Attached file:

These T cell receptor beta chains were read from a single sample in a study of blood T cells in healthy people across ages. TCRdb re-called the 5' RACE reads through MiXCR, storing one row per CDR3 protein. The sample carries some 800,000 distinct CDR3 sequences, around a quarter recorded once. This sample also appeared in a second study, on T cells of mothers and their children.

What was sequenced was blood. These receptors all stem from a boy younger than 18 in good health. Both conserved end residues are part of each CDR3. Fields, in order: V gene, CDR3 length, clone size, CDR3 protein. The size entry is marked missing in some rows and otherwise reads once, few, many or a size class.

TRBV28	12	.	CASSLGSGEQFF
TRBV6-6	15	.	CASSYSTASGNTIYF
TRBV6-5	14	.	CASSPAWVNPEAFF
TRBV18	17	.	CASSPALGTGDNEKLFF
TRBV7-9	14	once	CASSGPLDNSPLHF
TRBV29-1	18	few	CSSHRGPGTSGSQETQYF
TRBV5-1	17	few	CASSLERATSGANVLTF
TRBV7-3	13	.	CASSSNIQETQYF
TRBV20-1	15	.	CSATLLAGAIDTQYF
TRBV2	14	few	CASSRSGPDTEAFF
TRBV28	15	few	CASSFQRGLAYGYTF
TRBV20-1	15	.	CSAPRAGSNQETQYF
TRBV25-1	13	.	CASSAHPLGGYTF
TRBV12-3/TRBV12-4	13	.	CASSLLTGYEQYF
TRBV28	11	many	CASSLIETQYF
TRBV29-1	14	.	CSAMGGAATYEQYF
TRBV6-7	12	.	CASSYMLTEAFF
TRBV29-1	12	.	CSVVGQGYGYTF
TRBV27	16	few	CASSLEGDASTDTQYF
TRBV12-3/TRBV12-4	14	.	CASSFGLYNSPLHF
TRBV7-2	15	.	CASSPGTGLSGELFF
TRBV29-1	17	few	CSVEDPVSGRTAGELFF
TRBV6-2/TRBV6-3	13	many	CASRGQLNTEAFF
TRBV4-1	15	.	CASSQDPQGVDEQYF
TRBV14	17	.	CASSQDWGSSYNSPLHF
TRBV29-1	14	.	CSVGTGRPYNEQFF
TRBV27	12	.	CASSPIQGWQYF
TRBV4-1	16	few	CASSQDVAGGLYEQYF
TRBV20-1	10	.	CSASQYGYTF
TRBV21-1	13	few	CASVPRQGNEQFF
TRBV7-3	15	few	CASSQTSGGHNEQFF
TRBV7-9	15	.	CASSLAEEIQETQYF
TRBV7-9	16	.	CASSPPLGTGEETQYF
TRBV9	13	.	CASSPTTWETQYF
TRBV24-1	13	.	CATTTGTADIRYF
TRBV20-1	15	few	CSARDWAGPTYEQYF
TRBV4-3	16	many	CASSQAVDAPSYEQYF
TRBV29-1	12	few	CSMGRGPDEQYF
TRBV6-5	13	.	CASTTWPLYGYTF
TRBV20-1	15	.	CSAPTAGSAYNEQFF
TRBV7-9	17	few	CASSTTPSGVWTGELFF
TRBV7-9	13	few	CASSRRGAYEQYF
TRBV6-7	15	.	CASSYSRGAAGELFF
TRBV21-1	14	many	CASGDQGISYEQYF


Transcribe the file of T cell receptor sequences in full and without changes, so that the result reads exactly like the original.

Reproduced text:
These T cell receptor beta chains were read from a single sample in a study of blood T cells in healthy people across ages. TCRdb re-called the 5' RACE reads through MiXCR, storing one row per CDR3 protein. The sample carries some 800,000 distinct CDR3 sequences, around a quarter recorded once. This sample also appeared in a second study, on T cells of mothers and their children.

What was sequenced was blood. These receptors all stem from a boy younger than 18 in good health. Both conserved end residues are part of each CDR3. Fields, in order: V gene, CDR3 length, clone size, CDR3 protein. The size entry is marked missing in some rows and otherwise reads once, few, many or a size class.

TRBV28	12	.	CASSLGSGEQFF
TRBV6-6	15	.	CASSYSTASGNTIYF
TRBV6-5	14	.	CASSPAWVNPEAFF
TRBV18	17	.	CASSPALGTGDNEKLFF
TRBV7-9	14	once	CASSGPLDNSPLHF
TRBV29-1	18	few	CSSHRGPGTSGSQETQYF
TRBV5-1	17	few	CASSLERATSGANVLTF
TRBV7-3	13	.	CASSSNIQETQYF
TRBV20-1	15	.	CSATLLAGAIDTQYF
TRBV2	14	few	CASSRSGPDTEAFF
TRBV28	15	few	CASSFQRGLAYGYTF
TRBV20-1	15	.	CSAPRAGSNQETQYF
TRBV25-1	13	.	CASSAHPLGGYTF
TRBV12-3/TRBV12-4	13	.	CASSLLTGYEQYF
TRBV28	11	many	CASSLIETQYF
TRBV29-1	14	.	CSAMGGAATYEQYF
TRBV6-7	12	.	CASSYMLTEAFF
TRBV29-1	12	.	CSVVGQGYGYTF
TRBV27	16	few	CASSLEGDASTDTQYF
TRBV12-3/TRBV12-4	14	.	CASSFGLYNSPLHF
TRBV7-2	15	.	CASSPGTGLSGELFF
TRBV29-1	17	few	CSVEDPVSGRTAGELFF
TRBV6-2/TRBV6-3	13	many	CASRGQLNTEAFF
TRBV4-1	15	.	CASSQDPQGVDEQYF
TRBV14	17	.	CASSQDWGSSYNSPLHF
TRBV29-1	14	.	CSVGTGRPYNEQFF
TRBV27	12	.	CASSPIQGWQYF
TRBV4-1	16	few	CASSQDVAGGLYEQYF
TRBV20-1	10	.	CSASQYGYTF
TRBV21-1	13	few	CASVPRQGNEQFF
TRBV7-3	15	few	CASSQTSGGHNEQFF
TRBV7-9	15	.	CASSLAEEIQETQYF
TRBV7-9	16	.	CASSPPLGTGEETQYF
TRBV9	13	.	CASSPTTWETQYF
TRBV24-1	13	.	CATTTGTADIRYF
TRBV20-1	15	few	CSARDWAGPTYEQYF
TRBV4-3	16	many	CASSQAVDAPSYEQYF
TRBV29-1	12	few	CSMGRGPDEQYF
TRBV6-5	13	.	CASTTWPLYGYTF
TRBV20-1	15	.	CSAPTAGSAYNEQFF
TRBV7-9	17	few	CASSTTPSGVWTGELFF
TRBV7-9	13	few	CASSRRGAYEQYF
TRBV6-7	15	.	CASSYSRGAAGELFF
TRBV21-1	14	many	CASGDQGISYEQYF